By Susan Gately - 29 November, 2014
Freedom of religion and freedom of expression help friendship to flourish and become eloquent signs of peace, Pope Francis said yesterday on the first day of his apostolic visit to Turkey.
“It is essential that all citizens – Muslim, Jewish and Christian – both in the provision and practice of the law, enjoy the same rights and respect the same duties.”
“They will then find it easier to see each other as brothers and sisters who are travelling the same path,” he told authorities gathered at the Presidential Palace at Ak Saray.
“The Middle East, Europe and the world all await this maturing of friendship,” the Pontiff said.
“We must not resign ourselves to ongoing conflicts as if the situation can never change for the better! With the help of God, we can and we must renew the courage of peace!”
Addressing President Recep Tayyip Erdogan, the Pope said interreligious and intercultural dialogue were the means towards peace.
“Fanaticism and fundamentalism, as well as irrational fears which foster misunderstanding and discrimination, need to be countered by the solidarity of all believers,” he said.
He suggested that solidarity rested on four pillars: respect for human life, respect for religious freedom, commitment to ensuring what each person needs for a dignified life and care for the environment.
Sadly, to date, we are still witnessing grave conflicts he said, naming Syria and Iraq as places where “prisoners and entire ethnic populations are experiencing the violation of the most basic humanitarian laws.”
“Grave persecutions have taken place in the past and still continue today to the detriment of minorities, especially – though not only – Christians and Yazidis. Hundreds of thousands of persons have been forced to abandon their homes and countries in order to survive and remain faithful to their religious beliefs,” Pope Francis commented.
Complimenting Turkey on its generosity in welcoming refugees, he said the international community had the “moral obligation” to assist the country in taking care of these refugees.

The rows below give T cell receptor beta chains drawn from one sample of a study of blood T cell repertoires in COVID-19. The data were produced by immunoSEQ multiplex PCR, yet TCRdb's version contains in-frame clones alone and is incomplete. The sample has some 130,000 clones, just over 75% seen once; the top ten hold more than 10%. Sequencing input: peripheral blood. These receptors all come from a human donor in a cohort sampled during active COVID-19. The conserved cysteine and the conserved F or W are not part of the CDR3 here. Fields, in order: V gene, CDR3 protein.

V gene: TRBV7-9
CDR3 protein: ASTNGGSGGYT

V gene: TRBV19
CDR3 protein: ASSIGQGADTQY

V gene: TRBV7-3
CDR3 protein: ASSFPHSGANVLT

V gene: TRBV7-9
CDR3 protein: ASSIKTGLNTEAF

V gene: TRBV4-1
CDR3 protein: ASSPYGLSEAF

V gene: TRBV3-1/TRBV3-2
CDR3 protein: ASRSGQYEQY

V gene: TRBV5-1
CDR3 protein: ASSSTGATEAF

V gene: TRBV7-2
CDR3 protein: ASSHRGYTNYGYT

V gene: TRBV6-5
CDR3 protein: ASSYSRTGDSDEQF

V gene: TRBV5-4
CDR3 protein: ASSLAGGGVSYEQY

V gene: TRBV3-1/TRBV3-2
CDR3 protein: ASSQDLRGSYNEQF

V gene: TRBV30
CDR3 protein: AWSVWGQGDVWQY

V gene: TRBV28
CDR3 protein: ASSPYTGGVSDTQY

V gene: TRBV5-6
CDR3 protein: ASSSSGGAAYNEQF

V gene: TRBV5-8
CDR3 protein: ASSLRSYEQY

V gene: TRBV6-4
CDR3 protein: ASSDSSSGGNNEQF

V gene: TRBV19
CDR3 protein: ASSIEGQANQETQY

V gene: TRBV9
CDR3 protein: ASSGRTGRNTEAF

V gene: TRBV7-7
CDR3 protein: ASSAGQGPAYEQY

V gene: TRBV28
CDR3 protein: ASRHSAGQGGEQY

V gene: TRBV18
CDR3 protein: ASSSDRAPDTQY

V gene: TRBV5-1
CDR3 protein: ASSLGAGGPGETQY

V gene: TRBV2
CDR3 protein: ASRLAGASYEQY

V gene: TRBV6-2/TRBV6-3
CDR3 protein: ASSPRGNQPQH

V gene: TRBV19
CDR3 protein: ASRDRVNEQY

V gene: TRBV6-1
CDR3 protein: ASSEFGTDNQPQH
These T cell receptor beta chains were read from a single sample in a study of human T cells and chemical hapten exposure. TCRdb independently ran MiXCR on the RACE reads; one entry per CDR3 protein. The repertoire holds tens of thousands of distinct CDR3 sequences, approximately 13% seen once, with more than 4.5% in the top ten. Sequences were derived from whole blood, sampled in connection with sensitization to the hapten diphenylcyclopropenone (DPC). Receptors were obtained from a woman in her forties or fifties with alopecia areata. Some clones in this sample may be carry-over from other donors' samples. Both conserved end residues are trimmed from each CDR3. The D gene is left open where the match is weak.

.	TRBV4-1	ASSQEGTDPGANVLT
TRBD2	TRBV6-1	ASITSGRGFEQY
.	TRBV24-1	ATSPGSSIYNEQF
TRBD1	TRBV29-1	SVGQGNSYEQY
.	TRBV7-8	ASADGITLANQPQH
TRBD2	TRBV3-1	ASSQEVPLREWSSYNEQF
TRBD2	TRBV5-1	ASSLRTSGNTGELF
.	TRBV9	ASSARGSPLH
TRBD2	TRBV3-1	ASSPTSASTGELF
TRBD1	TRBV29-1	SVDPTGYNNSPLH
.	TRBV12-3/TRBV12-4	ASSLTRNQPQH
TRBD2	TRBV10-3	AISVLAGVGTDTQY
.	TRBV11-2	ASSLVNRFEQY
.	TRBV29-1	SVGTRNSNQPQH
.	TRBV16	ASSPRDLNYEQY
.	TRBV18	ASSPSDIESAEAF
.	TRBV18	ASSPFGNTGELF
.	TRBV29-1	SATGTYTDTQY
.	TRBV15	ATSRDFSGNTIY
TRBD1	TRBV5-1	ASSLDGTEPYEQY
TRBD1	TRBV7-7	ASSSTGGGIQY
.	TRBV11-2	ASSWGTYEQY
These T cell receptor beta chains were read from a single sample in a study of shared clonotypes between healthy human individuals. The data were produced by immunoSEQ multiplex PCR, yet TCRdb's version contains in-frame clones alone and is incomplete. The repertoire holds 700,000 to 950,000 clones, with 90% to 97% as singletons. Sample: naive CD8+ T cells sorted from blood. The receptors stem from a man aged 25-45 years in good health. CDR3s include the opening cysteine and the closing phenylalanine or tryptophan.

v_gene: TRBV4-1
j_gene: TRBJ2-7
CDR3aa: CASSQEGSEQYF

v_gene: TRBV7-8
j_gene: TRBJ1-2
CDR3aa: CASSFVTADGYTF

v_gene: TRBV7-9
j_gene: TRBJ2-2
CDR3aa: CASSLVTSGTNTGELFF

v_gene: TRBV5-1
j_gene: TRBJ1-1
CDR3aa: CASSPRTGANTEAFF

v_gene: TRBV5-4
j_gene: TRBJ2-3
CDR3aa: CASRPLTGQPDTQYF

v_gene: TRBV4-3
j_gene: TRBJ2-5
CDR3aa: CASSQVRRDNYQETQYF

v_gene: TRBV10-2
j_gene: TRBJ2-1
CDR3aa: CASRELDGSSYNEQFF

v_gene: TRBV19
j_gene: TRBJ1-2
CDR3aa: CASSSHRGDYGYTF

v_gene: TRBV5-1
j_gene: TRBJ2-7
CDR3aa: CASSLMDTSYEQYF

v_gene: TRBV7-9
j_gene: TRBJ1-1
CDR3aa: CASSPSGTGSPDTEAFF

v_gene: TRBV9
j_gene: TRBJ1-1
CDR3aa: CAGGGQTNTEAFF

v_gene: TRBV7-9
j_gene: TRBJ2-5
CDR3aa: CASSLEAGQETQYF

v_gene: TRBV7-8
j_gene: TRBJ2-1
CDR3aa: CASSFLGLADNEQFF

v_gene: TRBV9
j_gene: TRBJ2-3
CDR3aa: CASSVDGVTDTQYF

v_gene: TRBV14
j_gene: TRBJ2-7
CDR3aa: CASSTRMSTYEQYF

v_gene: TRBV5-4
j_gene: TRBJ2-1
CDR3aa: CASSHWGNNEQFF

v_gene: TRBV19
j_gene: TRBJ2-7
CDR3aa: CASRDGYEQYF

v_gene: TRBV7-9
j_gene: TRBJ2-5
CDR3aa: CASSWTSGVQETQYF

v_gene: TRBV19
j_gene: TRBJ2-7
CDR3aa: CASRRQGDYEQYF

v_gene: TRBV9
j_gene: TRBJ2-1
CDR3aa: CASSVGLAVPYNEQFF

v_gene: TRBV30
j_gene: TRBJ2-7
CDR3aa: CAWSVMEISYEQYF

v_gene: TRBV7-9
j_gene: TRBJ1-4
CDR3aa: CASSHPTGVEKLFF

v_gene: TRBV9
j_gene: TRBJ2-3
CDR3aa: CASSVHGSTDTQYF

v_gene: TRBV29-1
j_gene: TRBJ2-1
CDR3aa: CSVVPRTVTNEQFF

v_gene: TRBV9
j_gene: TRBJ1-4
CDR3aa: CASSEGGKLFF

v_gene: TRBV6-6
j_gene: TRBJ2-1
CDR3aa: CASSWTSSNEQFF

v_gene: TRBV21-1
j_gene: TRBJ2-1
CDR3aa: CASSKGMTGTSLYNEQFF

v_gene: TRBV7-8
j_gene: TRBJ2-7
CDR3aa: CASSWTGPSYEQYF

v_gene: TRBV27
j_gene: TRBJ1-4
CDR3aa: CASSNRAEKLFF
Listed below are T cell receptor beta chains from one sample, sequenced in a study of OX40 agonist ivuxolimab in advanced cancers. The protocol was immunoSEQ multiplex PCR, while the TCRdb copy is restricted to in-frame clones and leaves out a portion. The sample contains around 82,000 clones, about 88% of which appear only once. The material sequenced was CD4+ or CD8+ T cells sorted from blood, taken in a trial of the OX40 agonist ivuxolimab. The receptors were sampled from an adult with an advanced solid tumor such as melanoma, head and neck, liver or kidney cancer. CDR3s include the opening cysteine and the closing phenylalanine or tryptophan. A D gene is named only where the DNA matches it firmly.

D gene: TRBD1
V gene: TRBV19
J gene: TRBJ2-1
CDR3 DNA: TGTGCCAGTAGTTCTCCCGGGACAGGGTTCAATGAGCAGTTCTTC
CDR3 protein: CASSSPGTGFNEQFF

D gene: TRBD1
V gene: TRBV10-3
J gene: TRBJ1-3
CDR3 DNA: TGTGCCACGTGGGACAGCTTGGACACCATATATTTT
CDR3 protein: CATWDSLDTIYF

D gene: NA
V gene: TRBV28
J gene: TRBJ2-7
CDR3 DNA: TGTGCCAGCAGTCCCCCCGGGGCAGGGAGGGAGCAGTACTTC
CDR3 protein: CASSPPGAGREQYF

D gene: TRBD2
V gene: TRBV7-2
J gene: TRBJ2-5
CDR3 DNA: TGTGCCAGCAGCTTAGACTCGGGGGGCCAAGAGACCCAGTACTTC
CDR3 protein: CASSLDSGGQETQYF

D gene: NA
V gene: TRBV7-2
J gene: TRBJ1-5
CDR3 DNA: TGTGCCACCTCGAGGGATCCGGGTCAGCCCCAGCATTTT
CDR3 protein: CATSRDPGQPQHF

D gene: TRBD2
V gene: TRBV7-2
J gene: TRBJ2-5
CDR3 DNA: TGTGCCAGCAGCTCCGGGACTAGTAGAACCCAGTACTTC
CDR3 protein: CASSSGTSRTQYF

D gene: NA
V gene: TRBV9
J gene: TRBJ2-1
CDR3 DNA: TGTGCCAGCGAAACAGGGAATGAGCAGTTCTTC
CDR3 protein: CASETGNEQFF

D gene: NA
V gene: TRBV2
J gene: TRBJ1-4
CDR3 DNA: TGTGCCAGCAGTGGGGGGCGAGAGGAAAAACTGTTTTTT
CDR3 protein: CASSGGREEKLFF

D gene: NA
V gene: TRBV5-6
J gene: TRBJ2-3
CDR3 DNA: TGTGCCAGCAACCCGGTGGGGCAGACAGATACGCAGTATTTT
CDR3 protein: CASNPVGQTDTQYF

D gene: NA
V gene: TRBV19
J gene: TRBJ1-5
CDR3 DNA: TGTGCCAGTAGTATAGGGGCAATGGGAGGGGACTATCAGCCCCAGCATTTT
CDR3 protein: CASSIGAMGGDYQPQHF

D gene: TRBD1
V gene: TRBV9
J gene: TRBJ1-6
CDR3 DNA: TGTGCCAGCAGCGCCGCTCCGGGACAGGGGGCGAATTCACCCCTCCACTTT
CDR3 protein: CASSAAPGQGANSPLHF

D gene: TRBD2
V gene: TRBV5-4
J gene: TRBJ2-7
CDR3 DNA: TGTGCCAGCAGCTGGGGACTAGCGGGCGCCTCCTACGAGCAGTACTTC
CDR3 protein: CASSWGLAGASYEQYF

Turkey is currently home to at least 1.6 million people from Syria, most of them living close to the border.
Turning to the cause of the tragedies, the Pope affirmed that while it is “licit” (while always respecting international law), to stop an unjust aggressor, he believed the problem could not be resolved “solely through a military response”.
“What is required is a concerted commitment on the part of all, based on mutual trust, which can pave the way to lasting peace, and enable resources to be directed, not to weaponry, but to the other noble battles worthy of man: the fight against hunger and sickness, the promotion of sustainable development and the protection of creation, and the relief of the many forms of poverty and marginalisation of which there is no shortage in the world today.”
The Pope arrived at 1pm local time yesterday in the Turkish capital of Ankara, and amidst tight security, held a meeting with President Recep Tayyip Erdogan at his newly constructed 1,000-room presidential palace before addressing civil authorities present at the palace.
The Christian community in Turkey numbers just 80,000 in a country 75 million Muslims and is very diverse, consisting of Armenians, Greek Orthodox, Franco-Levantines, Syriac Orthodox, Chaldeans and Roman Catholics.
Today Pope Francis travels to Istanbul where he is due to visit Istanbul’s Hagia Sophia, a Byzantine-era church that was turned into a mosque after the conquest of Constantinople in 1453 and now serves as a museum, and the Ottoman-era Sultan Ahmet mosque, also known as the Blue Mosque.
He is also due to sign a joint declaration with the Ecumenical Patriarch Bartholomew I, the leader of 300 million Orthodox Christians, on trying to bridge the divides between Catholicism and Orthodox Christianity.
On Sunday Pope Francis is to join in the celebration of Saint Andrew with the Greek Orthodox Church.